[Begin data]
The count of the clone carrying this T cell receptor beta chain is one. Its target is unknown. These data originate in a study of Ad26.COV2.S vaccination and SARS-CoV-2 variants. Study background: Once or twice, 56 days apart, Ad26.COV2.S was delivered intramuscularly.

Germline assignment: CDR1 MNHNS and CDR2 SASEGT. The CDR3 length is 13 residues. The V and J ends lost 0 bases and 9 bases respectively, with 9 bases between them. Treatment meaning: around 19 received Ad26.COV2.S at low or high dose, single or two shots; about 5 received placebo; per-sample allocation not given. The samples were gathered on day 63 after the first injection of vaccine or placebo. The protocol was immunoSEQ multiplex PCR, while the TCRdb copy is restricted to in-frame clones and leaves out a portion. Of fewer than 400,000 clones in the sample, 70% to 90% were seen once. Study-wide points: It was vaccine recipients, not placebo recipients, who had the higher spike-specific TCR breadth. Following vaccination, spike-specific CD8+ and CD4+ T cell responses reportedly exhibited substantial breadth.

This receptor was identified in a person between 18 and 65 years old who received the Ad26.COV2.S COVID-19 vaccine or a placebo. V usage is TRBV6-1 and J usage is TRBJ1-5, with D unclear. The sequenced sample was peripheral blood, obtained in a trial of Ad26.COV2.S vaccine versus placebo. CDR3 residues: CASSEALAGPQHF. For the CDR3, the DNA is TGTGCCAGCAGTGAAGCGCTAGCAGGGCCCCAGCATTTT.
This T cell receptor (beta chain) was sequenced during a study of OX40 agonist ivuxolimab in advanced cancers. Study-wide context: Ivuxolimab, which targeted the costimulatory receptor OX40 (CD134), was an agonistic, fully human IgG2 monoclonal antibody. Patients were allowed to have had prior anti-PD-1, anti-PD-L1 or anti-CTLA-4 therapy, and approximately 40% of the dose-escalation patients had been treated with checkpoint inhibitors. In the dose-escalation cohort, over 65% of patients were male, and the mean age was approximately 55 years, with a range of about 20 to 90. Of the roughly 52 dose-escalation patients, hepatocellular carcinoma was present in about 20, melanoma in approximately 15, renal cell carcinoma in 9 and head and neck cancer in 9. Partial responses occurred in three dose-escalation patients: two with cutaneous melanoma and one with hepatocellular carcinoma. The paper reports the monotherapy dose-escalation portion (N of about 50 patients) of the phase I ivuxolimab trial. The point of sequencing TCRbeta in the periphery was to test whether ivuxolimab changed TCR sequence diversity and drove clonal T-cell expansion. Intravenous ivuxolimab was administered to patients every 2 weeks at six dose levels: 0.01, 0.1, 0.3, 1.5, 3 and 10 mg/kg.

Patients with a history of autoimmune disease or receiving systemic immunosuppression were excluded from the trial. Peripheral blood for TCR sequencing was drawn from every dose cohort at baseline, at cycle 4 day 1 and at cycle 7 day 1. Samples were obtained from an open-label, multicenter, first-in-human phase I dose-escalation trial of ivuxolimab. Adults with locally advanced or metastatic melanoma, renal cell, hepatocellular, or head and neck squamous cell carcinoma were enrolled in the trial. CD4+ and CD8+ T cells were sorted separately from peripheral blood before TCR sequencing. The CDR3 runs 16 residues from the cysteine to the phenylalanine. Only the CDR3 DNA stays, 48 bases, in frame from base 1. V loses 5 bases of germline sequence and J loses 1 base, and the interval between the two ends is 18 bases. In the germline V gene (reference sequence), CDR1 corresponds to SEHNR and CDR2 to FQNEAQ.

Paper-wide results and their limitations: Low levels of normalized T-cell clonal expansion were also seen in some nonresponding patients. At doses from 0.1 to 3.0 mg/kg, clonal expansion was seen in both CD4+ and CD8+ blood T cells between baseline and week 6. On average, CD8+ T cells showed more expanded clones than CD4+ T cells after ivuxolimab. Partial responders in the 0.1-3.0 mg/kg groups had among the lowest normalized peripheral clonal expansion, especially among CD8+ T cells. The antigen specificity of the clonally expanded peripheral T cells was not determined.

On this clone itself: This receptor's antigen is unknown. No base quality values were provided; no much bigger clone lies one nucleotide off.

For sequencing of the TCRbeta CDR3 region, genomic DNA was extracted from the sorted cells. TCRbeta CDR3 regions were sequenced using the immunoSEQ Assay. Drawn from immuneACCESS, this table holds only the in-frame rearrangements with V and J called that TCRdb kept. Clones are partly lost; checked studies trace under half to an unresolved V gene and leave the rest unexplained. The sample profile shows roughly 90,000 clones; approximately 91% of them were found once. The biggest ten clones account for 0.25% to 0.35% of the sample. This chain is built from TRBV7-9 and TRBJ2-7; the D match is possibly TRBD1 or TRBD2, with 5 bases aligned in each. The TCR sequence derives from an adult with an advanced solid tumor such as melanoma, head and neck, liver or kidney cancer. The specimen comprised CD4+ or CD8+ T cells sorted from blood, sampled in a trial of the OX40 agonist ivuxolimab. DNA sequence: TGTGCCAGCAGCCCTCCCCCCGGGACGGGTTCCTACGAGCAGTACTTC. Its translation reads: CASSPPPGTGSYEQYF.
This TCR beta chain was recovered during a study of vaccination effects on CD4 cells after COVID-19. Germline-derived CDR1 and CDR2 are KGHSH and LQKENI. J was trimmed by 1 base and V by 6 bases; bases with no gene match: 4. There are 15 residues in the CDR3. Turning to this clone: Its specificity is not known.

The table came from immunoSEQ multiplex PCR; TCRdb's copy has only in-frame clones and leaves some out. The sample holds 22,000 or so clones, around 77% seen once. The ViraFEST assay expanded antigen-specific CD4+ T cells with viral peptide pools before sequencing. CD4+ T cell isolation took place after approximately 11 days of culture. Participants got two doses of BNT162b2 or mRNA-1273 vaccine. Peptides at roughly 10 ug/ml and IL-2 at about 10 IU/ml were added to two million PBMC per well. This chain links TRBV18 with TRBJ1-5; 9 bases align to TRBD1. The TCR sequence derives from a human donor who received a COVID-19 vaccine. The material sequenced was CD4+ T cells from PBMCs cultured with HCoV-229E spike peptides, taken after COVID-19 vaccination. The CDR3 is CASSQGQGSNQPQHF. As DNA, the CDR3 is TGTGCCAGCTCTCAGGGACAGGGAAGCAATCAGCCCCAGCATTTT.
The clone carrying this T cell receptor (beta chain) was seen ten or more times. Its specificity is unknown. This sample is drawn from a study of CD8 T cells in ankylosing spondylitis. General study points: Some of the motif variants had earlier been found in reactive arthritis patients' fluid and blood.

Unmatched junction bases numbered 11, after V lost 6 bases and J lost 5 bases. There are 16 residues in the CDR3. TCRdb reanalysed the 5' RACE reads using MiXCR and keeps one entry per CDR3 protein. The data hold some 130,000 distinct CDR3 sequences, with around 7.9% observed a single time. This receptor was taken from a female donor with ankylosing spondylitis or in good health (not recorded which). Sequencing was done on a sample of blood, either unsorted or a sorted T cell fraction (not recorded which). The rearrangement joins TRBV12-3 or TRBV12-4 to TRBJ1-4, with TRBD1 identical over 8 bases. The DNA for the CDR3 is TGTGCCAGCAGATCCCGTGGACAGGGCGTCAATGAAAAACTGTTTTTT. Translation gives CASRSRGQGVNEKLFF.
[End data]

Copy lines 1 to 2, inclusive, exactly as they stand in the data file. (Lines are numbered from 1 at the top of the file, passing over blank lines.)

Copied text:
The count of the clone carrying this T cell receptor beta chain is one. Its target is unknown. These data originate in a study of Ad26.COV2.S vaccination and SARS-CoV-2 variants. Study background: Once or twice, 56 days apart, Ad26.COV2.S was delivered intramuscularly.

Germline assignment: CDR1 MNHNS and CDR2 SASEGT. The CDR3 length is 13 residues. The V and J ends lost 0 bases and 9 bases respectively, with 9 bases between them. Treatment meaning: around 19 received Ad26.COV2.S at low or high dose, single or two shots; about 5 received placebo; per-sample allocation not given. The samples were gathered on day 63 after the first injection of vaccine or placebo. The protocol was immunoSEQ multiplex PCR, while the TCRdb copy is restricted to in-frame clones and leaves out a portion. Of fewer than 400,000 clones in the sample, 70% to 90% were seen once. Study-wide points: It was vaccine recipients, not placebo recipients, who had the higher spike-specific TCR breadth. Following vaccination, spike-specific CD8+ and CD4+ T cell responses reportedly exhibited substantial breadth.